The October US jobs report has rebounded sharply (250,000) from the "soft" September figure of 118,000 while the market was expecting something around the 200,000 mark. Ahead of the report, the expectation was that there would be a strong rebound in Virginia and the Carolinas as workers returned to work following Hurricane Florence, with additional jobs created thanks to the rebuild/clean-up operations put in place. However, Hurricane Michael, which hit Florida and Georgia last month, will have had a detrimental impact on payrolls in that region through worker absence.
Given these weather-related distortions, this month’s figure alone doesn’t tell us much. What we can say when looking on a longer-run basis is that payrolls growth has accelerated from an average of 182,000 per month in 2017 to 213,000 per month in 2018. The economy is booming and the bigger struggle for companies is actually finding labour to fill their vacancies. Meanwhile, the unemployment rate remained at 3.7% - it was last lower in December 1969!
This incredibly tight labour market story is increasingly evident in the wage data with average hourly earnings jumping to 3.1% year-on-year from 2.8% in September. This is the fastest rate of wage growth since April 2009 and further increases are likely in the months ahead.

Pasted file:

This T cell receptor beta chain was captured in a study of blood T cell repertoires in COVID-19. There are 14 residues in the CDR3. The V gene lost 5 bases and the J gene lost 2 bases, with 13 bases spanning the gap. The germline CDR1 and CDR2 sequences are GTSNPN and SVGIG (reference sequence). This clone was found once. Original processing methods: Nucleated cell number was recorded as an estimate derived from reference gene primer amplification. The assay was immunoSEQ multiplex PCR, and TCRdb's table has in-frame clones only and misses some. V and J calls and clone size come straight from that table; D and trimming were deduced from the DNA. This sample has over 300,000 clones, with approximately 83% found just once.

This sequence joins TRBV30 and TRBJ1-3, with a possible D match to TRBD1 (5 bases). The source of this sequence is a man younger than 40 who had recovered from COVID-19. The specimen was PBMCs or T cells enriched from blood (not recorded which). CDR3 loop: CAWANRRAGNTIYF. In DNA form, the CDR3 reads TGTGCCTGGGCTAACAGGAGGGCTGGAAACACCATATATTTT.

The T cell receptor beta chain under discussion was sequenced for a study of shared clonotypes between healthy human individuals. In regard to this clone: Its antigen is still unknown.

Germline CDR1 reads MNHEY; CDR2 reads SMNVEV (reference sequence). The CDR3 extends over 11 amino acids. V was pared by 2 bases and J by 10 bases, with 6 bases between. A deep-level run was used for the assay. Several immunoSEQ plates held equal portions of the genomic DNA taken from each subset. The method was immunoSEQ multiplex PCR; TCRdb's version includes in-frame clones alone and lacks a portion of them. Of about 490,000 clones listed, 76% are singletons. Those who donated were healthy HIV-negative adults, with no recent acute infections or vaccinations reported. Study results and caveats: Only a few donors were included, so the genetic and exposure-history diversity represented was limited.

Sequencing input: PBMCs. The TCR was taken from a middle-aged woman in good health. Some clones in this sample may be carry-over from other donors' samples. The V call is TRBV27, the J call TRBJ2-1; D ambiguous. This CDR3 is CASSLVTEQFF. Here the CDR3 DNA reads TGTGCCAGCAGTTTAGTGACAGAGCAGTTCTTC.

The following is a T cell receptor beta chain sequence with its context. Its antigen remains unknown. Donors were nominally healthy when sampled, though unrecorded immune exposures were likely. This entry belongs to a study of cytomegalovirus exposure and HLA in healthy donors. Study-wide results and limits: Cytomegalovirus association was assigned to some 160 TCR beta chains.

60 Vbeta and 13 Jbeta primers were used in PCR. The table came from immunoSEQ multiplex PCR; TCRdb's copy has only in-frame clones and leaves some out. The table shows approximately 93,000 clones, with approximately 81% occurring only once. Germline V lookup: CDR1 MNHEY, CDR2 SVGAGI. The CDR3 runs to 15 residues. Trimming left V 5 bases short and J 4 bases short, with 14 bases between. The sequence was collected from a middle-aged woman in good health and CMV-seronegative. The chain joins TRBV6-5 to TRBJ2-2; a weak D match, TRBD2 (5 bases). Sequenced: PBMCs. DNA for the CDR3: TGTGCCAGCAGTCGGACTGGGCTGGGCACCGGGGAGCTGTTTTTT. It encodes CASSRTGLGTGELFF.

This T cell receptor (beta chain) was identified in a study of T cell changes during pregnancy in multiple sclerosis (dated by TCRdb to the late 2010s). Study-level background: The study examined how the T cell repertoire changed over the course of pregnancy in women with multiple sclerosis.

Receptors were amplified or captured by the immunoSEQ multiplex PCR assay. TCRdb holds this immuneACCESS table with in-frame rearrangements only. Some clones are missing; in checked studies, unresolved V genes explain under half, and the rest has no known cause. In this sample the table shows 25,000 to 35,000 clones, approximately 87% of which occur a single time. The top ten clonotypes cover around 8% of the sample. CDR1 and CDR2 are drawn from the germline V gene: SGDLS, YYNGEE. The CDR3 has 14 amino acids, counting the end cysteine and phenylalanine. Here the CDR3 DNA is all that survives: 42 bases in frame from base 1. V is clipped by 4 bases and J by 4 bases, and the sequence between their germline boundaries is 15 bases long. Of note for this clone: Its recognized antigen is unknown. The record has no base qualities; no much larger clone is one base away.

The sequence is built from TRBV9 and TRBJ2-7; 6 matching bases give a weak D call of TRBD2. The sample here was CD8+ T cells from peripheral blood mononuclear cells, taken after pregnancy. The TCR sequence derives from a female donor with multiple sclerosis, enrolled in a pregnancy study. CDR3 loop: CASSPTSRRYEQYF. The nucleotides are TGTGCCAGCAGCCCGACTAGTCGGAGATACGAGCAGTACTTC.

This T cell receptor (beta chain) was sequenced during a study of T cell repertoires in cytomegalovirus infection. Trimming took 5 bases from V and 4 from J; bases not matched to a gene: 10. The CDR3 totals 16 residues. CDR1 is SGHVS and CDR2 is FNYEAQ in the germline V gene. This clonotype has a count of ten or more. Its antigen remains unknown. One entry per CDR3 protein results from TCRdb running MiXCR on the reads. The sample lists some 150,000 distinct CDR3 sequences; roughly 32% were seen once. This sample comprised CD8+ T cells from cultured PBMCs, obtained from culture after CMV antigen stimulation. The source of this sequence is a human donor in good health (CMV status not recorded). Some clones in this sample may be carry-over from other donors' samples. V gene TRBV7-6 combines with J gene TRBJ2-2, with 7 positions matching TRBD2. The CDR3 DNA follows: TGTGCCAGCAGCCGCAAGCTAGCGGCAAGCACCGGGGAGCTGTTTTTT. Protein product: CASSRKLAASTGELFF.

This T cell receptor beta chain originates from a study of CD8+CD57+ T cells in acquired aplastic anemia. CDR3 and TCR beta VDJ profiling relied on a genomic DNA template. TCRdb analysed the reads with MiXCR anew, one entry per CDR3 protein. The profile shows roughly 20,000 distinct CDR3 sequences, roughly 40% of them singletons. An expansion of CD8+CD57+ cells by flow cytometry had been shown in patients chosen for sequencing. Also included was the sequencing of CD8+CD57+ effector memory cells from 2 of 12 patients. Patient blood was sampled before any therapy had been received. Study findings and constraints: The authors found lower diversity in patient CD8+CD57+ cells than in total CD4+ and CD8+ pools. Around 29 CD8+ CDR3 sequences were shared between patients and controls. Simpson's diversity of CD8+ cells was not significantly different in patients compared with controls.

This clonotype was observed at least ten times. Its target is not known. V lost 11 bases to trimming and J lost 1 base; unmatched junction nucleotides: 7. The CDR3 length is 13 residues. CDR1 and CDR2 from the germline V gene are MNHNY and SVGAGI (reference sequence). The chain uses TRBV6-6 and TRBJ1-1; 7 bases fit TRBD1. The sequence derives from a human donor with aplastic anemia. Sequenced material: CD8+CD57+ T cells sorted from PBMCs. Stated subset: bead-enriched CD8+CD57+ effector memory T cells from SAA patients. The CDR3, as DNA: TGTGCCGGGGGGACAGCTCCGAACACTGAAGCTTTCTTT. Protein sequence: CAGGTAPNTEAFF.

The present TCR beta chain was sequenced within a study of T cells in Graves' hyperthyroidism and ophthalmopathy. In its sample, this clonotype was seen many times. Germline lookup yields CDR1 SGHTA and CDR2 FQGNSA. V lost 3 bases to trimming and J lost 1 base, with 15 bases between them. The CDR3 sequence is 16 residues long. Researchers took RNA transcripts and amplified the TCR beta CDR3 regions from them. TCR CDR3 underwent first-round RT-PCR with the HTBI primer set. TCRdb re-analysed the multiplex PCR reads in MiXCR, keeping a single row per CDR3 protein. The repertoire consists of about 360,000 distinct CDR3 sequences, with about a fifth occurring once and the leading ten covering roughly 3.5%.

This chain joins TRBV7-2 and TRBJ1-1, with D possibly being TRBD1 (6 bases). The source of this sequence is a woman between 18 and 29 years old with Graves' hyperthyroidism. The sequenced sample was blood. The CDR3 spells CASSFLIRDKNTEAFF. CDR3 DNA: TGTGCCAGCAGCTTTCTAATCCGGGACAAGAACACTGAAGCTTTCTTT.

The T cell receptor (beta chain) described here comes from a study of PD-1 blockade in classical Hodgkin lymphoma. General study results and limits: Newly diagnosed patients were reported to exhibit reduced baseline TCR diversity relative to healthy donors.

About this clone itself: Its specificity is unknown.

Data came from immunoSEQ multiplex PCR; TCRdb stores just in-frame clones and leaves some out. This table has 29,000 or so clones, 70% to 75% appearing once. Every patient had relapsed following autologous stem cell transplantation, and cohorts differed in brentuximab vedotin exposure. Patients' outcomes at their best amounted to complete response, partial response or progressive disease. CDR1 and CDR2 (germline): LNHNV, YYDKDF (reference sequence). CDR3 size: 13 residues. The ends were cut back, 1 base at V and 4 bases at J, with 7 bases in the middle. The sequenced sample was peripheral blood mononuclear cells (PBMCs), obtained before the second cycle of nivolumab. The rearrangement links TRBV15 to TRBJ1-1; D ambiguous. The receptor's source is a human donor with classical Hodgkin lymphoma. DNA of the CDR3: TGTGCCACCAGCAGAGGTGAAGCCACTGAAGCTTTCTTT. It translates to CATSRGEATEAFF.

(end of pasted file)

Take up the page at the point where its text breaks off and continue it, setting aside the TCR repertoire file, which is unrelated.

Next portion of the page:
In this regard, it is important to point out that the National Federation of Independent Businesses reports that the proportion of small firms that are unable to fill their current vacancies is the highest it has been in the survey’s 40+ year history. The NFIB survey also shows that the proportion of small businesses looking to raise pay is at the highest in the survey’s long history. This suggests pay rates will continue moving higher, which will add to domestic price pressures and keep the pressure on the Federal Reserve to continue raising interest rates. As such, the Fed looks set to remain in tightening mode with a December rate hike looking highly likely followed by three more 25 basis point interest rate rises next year.